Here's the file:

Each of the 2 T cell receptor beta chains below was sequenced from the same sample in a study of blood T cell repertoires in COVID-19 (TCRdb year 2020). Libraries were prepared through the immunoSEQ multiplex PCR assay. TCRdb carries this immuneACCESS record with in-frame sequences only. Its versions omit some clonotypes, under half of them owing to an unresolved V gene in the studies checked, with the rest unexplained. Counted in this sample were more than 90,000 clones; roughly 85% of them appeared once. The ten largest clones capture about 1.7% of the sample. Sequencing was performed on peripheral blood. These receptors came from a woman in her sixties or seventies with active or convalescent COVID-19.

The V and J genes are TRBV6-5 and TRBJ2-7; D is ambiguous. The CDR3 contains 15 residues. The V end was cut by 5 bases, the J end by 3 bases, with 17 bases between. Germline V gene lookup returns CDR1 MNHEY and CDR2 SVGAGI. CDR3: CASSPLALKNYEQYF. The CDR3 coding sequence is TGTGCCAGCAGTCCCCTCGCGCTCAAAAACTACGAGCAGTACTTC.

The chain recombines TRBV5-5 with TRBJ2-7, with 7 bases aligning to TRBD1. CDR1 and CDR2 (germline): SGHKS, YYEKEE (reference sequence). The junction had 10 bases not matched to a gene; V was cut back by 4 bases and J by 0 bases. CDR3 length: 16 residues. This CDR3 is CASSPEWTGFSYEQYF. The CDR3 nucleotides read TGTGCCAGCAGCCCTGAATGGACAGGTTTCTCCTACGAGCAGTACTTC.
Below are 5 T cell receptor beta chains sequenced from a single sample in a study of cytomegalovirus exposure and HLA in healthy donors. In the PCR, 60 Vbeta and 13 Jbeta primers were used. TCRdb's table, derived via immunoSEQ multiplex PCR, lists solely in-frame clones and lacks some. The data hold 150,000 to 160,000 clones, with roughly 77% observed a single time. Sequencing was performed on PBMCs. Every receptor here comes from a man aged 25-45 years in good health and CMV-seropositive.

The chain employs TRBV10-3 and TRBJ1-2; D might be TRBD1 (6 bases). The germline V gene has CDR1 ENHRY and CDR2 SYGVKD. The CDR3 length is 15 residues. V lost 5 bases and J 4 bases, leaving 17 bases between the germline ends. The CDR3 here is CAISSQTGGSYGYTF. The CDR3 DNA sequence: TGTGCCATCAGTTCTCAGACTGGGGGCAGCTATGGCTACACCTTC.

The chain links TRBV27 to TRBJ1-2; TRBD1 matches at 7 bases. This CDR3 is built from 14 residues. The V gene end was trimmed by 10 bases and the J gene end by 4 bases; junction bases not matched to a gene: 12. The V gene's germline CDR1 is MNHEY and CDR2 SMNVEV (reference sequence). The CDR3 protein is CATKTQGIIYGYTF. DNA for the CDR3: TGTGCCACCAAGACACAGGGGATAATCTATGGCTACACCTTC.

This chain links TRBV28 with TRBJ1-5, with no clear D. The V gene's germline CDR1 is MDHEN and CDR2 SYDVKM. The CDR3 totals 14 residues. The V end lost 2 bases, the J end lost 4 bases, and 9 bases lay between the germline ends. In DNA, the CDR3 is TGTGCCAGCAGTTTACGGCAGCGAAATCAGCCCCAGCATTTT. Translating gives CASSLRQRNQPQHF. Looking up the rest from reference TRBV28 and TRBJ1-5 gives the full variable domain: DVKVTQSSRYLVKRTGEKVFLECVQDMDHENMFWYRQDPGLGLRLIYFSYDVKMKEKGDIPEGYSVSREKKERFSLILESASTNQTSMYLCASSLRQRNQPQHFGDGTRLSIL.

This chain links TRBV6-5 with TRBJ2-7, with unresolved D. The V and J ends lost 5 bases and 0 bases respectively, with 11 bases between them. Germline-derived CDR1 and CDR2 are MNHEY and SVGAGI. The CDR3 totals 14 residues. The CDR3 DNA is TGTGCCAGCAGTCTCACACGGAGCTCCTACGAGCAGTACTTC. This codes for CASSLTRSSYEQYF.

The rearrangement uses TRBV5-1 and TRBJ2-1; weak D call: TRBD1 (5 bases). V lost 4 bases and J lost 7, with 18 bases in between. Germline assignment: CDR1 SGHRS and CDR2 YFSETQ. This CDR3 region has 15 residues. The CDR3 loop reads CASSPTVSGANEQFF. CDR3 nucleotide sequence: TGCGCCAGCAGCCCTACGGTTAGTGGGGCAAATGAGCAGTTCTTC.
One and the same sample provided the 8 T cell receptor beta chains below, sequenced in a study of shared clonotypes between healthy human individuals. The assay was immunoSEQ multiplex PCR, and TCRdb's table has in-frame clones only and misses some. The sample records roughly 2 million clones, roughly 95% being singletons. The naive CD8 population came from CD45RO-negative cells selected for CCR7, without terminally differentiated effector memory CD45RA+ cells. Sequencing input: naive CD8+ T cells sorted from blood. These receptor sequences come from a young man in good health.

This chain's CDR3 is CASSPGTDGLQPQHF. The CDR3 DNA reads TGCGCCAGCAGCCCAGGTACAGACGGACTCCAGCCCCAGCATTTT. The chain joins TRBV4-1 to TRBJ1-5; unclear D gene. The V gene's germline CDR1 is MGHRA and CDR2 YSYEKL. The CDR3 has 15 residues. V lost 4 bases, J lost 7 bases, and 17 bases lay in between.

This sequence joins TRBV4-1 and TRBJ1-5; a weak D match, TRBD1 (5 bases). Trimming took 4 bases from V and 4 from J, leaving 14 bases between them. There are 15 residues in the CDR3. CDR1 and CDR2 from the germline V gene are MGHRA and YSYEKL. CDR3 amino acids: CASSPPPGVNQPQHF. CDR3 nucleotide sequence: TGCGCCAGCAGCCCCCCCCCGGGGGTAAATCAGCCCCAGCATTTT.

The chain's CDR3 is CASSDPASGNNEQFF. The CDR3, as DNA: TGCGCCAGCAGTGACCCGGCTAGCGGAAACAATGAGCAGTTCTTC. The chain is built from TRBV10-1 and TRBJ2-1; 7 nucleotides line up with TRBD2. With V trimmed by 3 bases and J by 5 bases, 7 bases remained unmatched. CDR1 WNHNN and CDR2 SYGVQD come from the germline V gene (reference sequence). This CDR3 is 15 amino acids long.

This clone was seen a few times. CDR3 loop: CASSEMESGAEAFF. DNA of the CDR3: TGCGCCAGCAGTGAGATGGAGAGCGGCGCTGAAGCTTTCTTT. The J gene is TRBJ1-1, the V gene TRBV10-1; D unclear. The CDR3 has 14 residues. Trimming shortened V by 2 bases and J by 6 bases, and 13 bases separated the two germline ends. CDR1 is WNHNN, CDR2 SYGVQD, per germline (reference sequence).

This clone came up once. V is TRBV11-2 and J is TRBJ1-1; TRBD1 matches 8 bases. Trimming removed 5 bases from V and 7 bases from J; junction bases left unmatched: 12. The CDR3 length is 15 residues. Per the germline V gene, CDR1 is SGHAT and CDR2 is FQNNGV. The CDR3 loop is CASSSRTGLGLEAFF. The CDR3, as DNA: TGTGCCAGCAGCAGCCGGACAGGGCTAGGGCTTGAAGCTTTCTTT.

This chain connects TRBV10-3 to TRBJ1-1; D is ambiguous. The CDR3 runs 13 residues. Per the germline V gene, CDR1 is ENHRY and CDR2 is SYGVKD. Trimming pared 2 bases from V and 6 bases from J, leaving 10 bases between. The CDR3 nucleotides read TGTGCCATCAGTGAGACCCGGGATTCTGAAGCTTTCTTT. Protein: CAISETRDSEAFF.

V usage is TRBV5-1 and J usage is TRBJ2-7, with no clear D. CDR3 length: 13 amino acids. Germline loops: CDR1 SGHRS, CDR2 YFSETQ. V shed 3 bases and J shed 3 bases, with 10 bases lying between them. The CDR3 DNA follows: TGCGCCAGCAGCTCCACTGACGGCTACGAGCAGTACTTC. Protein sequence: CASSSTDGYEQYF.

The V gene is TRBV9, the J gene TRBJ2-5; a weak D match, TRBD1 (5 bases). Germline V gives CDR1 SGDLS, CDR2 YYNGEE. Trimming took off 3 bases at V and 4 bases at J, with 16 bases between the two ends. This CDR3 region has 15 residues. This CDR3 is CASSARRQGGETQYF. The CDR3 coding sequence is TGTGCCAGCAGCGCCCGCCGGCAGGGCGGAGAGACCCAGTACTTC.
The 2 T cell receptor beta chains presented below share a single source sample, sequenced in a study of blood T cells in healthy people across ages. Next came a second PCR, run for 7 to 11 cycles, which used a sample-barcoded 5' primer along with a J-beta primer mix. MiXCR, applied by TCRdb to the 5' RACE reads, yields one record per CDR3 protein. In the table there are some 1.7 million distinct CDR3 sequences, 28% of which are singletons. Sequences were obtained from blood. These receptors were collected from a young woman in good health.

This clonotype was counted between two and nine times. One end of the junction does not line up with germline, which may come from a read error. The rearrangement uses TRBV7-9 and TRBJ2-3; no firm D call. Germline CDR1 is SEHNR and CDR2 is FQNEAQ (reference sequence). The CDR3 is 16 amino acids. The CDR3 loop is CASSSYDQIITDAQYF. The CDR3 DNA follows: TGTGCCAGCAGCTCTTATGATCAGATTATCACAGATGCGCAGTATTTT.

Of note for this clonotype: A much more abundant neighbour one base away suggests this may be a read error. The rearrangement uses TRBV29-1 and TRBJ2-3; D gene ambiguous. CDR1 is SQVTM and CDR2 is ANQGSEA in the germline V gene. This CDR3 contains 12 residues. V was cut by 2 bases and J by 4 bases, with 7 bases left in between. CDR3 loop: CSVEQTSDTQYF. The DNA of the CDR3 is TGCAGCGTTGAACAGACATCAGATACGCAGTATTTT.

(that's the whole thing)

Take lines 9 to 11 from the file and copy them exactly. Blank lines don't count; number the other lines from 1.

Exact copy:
The rearrangement uses TRBV5-1 and TRBJ2-1; weak D call: TRBD1 (5 bases). V lost 4 bases and J lost 7, with 18 bases in between. Germline assignment: CDR1 SGHRS and CDR2 YFSETQ. This CDR3 region has 15 residues. The CDR3 loop reads CASSPTVSGANEQFF. CDR3 nucleotide sequence: TGCGCCAGCAGCCCTACGGTTAGTGGGGCAAATGAGCAGTTCTTC.
One and the same sample provided the 8 T cell receptor beta chains below, sequenced in a study of shared clonotypes between healthy human individuals. The assay was immunoSEQ multiplex PCR, and TCRdb's table has in-frame clones only and misses some. The sample records roughly 2 million clones, roughly 95% being singletons. The naive CD8 population came from CD45RO-negative cells selected for CCR7, without terminally differentiated effector memory CD45RA+ cells. Sequencing input: naive CD8+ T cells sorted from blood. These receptor sequences come from a young man in good health.

This chain's CDR3 is CASSPGTDGLQPQHF. The CDR3 DNA reads TGCGCCAGCAGCCCAGGTACAGACGGACTCCAGCCCCAGCATTTT. The chain joins TRBV4-1 to TRBJ1-5; unclear D gene. The V gene's germline CDR1 is MGHRA and CDR2 YSYEKL. The CDR3 has 15 residues. V lost 4 bases, J lost 7 bases, and 17 bases lay in between.